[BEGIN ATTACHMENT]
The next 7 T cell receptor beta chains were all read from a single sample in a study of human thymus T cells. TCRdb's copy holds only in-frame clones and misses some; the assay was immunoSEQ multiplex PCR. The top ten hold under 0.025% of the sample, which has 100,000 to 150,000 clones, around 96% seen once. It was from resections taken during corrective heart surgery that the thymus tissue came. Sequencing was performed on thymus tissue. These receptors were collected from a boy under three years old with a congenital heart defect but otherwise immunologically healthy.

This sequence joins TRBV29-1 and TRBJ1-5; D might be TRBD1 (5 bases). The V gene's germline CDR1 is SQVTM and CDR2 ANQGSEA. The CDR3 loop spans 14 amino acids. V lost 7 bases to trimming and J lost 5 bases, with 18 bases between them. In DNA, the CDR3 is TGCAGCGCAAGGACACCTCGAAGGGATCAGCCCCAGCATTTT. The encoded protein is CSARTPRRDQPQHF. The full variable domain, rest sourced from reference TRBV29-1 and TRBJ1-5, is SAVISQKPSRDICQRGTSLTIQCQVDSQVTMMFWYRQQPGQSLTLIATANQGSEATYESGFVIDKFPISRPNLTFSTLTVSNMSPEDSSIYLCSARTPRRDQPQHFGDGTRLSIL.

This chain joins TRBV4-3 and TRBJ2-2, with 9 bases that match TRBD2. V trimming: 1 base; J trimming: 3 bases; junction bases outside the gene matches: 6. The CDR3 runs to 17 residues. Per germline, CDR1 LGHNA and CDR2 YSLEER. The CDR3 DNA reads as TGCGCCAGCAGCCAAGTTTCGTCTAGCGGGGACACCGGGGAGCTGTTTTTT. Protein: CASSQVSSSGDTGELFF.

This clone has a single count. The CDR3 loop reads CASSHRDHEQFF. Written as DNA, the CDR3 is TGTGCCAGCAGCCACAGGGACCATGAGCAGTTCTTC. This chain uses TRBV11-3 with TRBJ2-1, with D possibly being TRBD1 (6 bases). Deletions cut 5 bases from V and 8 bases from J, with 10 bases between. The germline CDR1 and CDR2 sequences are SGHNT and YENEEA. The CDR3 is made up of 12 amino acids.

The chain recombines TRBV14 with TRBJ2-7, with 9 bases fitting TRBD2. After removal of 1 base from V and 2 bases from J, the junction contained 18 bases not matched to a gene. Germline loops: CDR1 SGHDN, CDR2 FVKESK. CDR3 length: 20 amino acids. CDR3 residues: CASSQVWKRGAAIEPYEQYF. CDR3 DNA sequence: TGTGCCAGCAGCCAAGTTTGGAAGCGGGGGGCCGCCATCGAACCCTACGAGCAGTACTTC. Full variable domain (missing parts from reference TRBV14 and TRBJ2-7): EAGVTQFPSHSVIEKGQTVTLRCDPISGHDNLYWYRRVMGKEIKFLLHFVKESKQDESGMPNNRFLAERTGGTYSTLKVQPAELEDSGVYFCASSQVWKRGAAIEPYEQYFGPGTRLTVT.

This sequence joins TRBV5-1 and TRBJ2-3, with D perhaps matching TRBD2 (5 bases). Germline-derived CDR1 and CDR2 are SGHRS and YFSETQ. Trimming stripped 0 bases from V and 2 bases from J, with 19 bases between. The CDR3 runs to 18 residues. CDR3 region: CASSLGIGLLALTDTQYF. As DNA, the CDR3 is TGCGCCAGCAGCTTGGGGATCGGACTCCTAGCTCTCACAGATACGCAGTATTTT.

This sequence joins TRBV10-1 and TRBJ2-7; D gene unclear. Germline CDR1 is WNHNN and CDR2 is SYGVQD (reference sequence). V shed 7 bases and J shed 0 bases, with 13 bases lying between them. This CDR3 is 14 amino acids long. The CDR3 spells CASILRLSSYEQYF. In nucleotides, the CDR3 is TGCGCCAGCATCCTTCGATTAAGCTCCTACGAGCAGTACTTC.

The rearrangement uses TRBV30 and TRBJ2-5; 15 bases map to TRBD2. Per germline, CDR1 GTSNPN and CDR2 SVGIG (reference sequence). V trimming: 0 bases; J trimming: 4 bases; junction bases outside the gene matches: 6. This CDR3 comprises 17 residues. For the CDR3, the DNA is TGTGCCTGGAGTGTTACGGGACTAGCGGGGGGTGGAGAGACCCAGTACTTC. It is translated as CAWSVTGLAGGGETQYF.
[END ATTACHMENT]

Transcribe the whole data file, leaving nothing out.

The next 7 T cell receptor beta chains were all read from a single sample in a study of human thymus T cells. TCRdb's copy holds only in-frame clones and misses some; the assay was immunoSEQ multiplex PCR. The top ten hold under 0.025% of the sample, which has 100,000 to 150,000 clones, around 96% seen once. It was from resections taken during corrective heart surgery that the thymus tissue came. Sequencing was performed on thymus tissue. These receptors were collected from a boy under three years old with a congenital heart defect but otherwise immunologically healthy.

This sequence joins TRBV29-1 and TRBJ1-5; D might be TRBD1 (5 bases). The V gene's germline CDR1 is SQVTM and CDR2 ANQGSEA. The CDR3 loop spans 14 amino acids. V lost 7 bases to trimming and J lost 5 bases, with 18 bases between them. In DNA, the CDR3 is TGCAGCGCAAGGACACCTCGAAGGGATCAGCCCCAGCATTTT. The encoded protein is CSARTPRRDQPQHF. The full variable domain, rest sourced from reference TRBV29-1 and TRBJ1-5, is SAVISQKPSRDICQRGTSLTIQCQVDSQVTMMFWYRQQPGQSLTLIATANQGSEATYESGFVIDKFPISRPNLTFSTLTVSNMSPEDSSIYLCSARTPRRDQPQHFGDGTRLSIL.

This chain joins TRBV4-3 and TRBJ2-2, with 9 bases that match TRBD2. V trimming: 1 base; J trimming: 3 bases; junction bases outside the gene matches: 6. The CDR3 runs to 17 residues. Per germline, CDR1 LGHNA and CDR2 YSLEER. The CDR3 DNA reads as TGCGCCAGCAGCCAAGTTTCGTCTAGCGGGGACACCGGGGAGCTGTTTTTT. Protein: CASSQVSSSGDTGELFF.

This clone has a single count. The CDR3 loop reads CASSHRDHEQFF. Written as DNA, the CDR3 is TGTGCCAGCAGCCACAGGGACCATGAGCAGTTCTTC. This chain uses TRBV11-3 with TRBJ2-1, with D possibly being TRBD1 (6 bases). Deletions cut 5 bases from V and 8 bases from J, with 10 bases between. The germline CDR1 and CDR2 sequences are SGHNT and YENEEA. The CDR3 is made up of 12 amino acids.

The chain recombines TRBV14 with TRBJ2-7, with 9 bases fitting TRBD2. After removal of 1 base from V and 2 bases from J, the junction contained 18 bases not matched to a gene. Germline loops: CDR1 SGHDN, CDR2 FVKESK. CDR3 length: 20 amino acids. CDR3 residues: CASSQVWKRGAAIEPYEQYF. CDR3 DNA sequence: TGTGCCAGCAGCCAAGTTTGGAAGCGGGGGGCCGCCATCGAACCCTACGAGCAGTACTTC. Full variable domain (missing parts from reference TRBV14 and TRBJ2-7): EAGVTQFPSHSVIEKGQTVTLRCDPISGHDNLYWYRRVMGKEIKFLLHFVKESKQDESGMPNNRFLAERTGGTYSTLKVQPAELEDSGVYFCASSQVWKRGAAIEPYEQYFGPGTRLTVT.

This sequence joins TRBV5-1 and TRBJ2-3, with D perhaps matching TRBD2 (5 bases). Germline-derived CDR1 and CDR2 are SGHRS and YFSETQ. Trimming stripped 0 bases from V and 2 bases from J, with 19 bases between. The CDR3 runs to 18 residues. CDR3 region: CASSLGIGLLALTDTQYF. As DNA, the CDR3 is TGCGCCAGCAGCTTGGGGATCGGACTCCTAGCTCTCACAGATACGCAGTATTTT.

This sequence joins TRBV10-1 and TRBJ2-7; D gene unclear. Germline CDR1 is WNHNN and CDR2 is SYGVQD (reference sequence). V shed 7 bases and J shed 0 bases, with 13 bases lying between them. This CDR3 is 14 amino acids long. The CDR3 spells CASILRLSSYEQYF. In nucleotides, the CDR3 is TGCGCCAGCATCCTTCGATTAAGCTCCTACGAGCAGTACTTC.

The rearrangement uses TRBV30 and TRBJ2-5; 15 bases map to TRBD2. Per germline, CDR1 GTSNPN and CDR2 SVGIG (reference sequence). V trimming: 0 bases; J trimming: 4 bases; junction bases outside the gene matches: 6. This CDR3 comprises 17 residues. For the CDR3, the DNA is TGTGCCTGGAGTGTTACGGGACTAGCGGGGGGTGGAGAGACCCAGTACTTC. It is translated as CAWSVTGLAGGGETQYF.